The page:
SHIMIZU v. KURTZ.
KURTZ v. SHIMIZU et al.
BURKE v. KURTZ.
This is an appeal from a judgment for damages resulting from a collision between two motor vehicles at about eight o'clock on the evening of May 20, 1939, on Highway No. 99, in Kern county.
B.T. Shimizu was the owner of a Ford V8 truck which, with its load of vegetables, was being driven by Bill Burke southerly on Highway No. 99. About 17 miles south of Bakersfield it ran into the rear of a model T Ford, on which was mounted an orchard spraying rig which belonged to I.A. Kurtz and John Clark, and which was being driven southerly on the highway by Clark.
The action was started with the complaint filed by Shimizu against Clark and Kurtz to recover his property damage and for loss of the use of his truck. Clark and Kurtz countered with a cross-complaint against Shimizu and Burke, who was brought in as a cross-defendant. Burke replied with another cross-complaint for personal injuries. Clark died before the trial and the action was abated as to him. Shimizu recovered judgment against Kurtz for $507.13 and Burke recovered judgment against him for $25.
Kurtz argues that the findings of negligence on the part of Clark and of no contributory negligence on the part of Burke are contrary to the evidence.
At the point of the accident the highway has four lanes, two for northbound traffic and two for southbound traffic, separated by a level strip of land about 30 feet wide.
Two members of the California Highway Patrol stopped Clark when he was about one-half mile north of the point of the accident. They informed him that the taillight and the headlights on the model T Ford were rather dim; that the taillight did not conform to the law as it could not be seen from a distance of 500 feet to the rear. Secs. 621 and 624, Vehicle Code, St.1935, pp. 202, 204. One of the officers advised Clark to either fix the taillight or pull off the road and go to bed. He did neither. He continued on his way.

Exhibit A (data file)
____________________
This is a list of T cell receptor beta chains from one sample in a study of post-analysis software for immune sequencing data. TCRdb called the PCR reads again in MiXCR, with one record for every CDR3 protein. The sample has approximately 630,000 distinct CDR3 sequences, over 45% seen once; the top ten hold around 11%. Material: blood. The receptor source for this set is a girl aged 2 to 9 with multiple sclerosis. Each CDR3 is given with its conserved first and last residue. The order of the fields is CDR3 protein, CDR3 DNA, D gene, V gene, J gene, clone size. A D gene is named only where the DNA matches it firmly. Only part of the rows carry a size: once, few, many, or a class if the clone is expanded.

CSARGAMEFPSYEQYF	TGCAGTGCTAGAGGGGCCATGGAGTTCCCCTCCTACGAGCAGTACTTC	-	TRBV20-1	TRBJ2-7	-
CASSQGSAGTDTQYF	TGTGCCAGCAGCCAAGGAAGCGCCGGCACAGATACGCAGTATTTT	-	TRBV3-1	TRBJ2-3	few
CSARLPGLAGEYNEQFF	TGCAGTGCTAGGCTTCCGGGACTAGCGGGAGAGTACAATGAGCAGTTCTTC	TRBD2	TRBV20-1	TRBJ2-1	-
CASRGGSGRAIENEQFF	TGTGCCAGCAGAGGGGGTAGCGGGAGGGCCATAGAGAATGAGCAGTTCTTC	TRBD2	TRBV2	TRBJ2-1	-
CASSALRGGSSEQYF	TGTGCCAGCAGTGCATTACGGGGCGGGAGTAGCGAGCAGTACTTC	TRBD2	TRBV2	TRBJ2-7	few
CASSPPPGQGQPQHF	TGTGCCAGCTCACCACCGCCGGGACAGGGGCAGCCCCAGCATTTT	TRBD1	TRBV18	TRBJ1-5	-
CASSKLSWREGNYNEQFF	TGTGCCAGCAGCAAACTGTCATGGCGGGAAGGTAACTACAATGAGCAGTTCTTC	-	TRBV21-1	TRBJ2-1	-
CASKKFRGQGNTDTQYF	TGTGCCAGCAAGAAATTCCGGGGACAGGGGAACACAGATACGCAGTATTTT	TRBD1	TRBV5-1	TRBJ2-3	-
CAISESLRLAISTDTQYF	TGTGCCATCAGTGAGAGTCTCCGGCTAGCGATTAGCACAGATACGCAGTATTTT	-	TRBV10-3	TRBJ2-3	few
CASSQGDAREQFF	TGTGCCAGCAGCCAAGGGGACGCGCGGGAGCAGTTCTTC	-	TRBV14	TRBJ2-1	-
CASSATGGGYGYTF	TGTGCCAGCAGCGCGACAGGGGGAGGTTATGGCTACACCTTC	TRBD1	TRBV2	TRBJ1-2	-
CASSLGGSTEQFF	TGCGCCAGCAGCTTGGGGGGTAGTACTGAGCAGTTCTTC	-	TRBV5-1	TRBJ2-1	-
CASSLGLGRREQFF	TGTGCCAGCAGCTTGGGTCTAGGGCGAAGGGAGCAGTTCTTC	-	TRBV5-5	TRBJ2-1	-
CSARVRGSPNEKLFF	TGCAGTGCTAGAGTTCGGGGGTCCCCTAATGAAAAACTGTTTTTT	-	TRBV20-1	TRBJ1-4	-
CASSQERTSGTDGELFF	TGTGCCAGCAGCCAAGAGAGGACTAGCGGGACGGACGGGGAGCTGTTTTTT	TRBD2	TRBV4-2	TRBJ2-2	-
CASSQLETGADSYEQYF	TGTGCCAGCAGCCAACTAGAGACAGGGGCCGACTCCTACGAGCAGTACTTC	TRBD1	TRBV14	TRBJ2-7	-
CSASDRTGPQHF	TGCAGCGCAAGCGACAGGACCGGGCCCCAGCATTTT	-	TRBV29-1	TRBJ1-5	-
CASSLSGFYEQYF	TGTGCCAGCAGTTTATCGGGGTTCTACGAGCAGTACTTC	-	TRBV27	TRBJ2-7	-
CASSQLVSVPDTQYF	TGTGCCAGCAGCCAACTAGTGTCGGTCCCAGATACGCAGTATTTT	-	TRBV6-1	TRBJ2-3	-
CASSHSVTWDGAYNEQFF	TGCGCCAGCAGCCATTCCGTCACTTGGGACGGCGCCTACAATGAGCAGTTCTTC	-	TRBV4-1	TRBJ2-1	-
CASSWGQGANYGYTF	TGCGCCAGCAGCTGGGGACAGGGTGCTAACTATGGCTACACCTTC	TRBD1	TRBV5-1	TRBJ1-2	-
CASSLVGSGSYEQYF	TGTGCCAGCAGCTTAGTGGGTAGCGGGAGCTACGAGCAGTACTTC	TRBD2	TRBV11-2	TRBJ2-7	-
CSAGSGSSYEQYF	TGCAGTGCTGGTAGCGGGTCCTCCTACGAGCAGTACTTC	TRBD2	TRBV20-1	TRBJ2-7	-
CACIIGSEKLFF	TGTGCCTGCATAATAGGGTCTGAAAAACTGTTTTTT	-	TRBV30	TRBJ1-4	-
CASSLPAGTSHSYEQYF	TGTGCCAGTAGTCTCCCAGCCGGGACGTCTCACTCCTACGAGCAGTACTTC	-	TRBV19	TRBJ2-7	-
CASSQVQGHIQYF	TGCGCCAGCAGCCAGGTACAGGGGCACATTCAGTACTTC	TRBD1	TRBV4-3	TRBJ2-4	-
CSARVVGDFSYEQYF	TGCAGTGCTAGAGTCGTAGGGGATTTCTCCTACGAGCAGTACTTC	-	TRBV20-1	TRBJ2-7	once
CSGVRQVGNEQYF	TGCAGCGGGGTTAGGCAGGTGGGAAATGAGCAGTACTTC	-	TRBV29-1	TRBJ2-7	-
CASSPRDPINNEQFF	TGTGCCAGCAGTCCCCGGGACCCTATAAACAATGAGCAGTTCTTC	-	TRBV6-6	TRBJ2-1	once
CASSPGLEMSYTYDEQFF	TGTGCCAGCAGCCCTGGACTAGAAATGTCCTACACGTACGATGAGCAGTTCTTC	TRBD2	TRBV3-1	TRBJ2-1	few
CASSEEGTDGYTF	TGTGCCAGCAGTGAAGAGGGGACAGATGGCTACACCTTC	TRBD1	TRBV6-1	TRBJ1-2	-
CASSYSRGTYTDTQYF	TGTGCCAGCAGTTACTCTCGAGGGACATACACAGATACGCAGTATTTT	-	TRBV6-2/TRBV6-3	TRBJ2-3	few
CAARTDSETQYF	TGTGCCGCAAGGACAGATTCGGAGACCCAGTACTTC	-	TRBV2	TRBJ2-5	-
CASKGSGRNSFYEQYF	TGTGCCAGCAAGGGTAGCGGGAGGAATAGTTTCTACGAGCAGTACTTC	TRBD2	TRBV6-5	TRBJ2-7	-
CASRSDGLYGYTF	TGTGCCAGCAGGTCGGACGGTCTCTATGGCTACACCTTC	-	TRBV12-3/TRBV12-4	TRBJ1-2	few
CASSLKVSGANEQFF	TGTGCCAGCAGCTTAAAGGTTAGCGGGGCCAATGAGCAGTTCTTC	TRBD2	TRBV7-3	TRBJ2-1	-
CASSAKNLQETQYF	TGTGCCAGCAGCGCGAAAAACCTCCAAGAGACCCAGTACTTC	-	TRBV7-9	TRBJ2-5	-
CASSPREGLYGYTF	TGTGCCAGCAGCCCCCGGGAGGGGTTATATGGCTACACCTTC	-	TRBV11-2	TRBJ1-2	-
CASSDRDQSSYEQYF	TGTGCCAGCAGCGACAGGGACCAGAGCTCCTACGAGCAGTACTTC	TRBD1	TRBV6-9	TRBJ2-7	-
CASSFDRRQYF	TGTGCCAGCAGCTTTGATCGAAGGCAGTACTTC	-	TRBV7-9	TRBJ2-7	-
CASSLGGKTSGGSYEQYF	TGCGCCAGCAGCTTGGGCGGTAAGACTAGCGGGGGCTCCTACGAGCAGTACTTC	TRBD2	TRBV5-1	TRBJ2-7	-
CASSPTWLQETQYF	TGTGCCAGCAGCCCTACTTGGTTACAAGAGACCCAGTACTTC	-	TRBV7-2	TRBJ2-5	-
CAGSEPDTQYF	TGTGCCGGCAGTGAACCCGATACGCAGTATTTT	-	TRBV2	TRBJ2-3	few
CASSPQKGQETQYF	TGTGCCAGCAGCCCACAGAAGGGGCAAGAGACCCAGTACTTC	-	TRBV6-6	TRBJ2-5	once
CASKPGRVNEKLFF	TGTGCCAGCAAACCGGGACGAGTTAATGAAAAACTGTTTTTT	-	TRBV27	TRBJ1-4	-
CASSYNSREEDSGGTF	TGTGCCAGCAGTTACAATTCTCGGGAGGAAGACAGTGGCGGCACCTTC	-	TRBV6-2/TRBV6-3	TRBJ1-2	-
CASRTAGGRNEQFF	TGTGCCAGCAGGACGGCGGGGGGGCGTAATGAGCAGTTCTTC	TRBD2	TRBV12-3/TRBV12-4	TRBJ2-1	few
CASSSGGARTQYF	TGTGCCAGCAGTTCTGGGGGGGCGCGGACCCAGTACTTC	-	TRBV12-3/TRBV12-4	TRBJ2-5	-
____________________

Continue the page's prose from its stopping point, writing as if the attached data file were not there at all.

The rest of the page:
Burke testified that he was driving his truck southerly at about 43 miles per hour in the right traffic lane; that its headlights were illuminated and in good order; that the model T Ford had no lights; that he did not see it until he was right on top of it; that he swerved his truck to his left but could not avoid hitting it.
The argument that this evidence shows no negligence on the part of Clark is without merit. It is clear that the lights on the model T Ford were either not illuminated or that they did not conform to the requirements of the Vehicle Code, which of itself is negligence. The trial judge found this was the proximate cause of the accident. This was a question of fact for the trial judge. He having resolved that question in favor of Shimizu and Burke, and as the evidence supports the finding, it is final here.
Kurtz also argues that Burke was guilty of contributory negligence in failing to see the model T Ford in sufficient time to have avoided the collision. This presents another question of fact addressed to the trial judge who found that there was no contributory negligence. There being evidence to support that finding we cannot disturb it here.
The judgment is affirmed.
We concur: BARNARD, P.J.; GRIFFIN, J.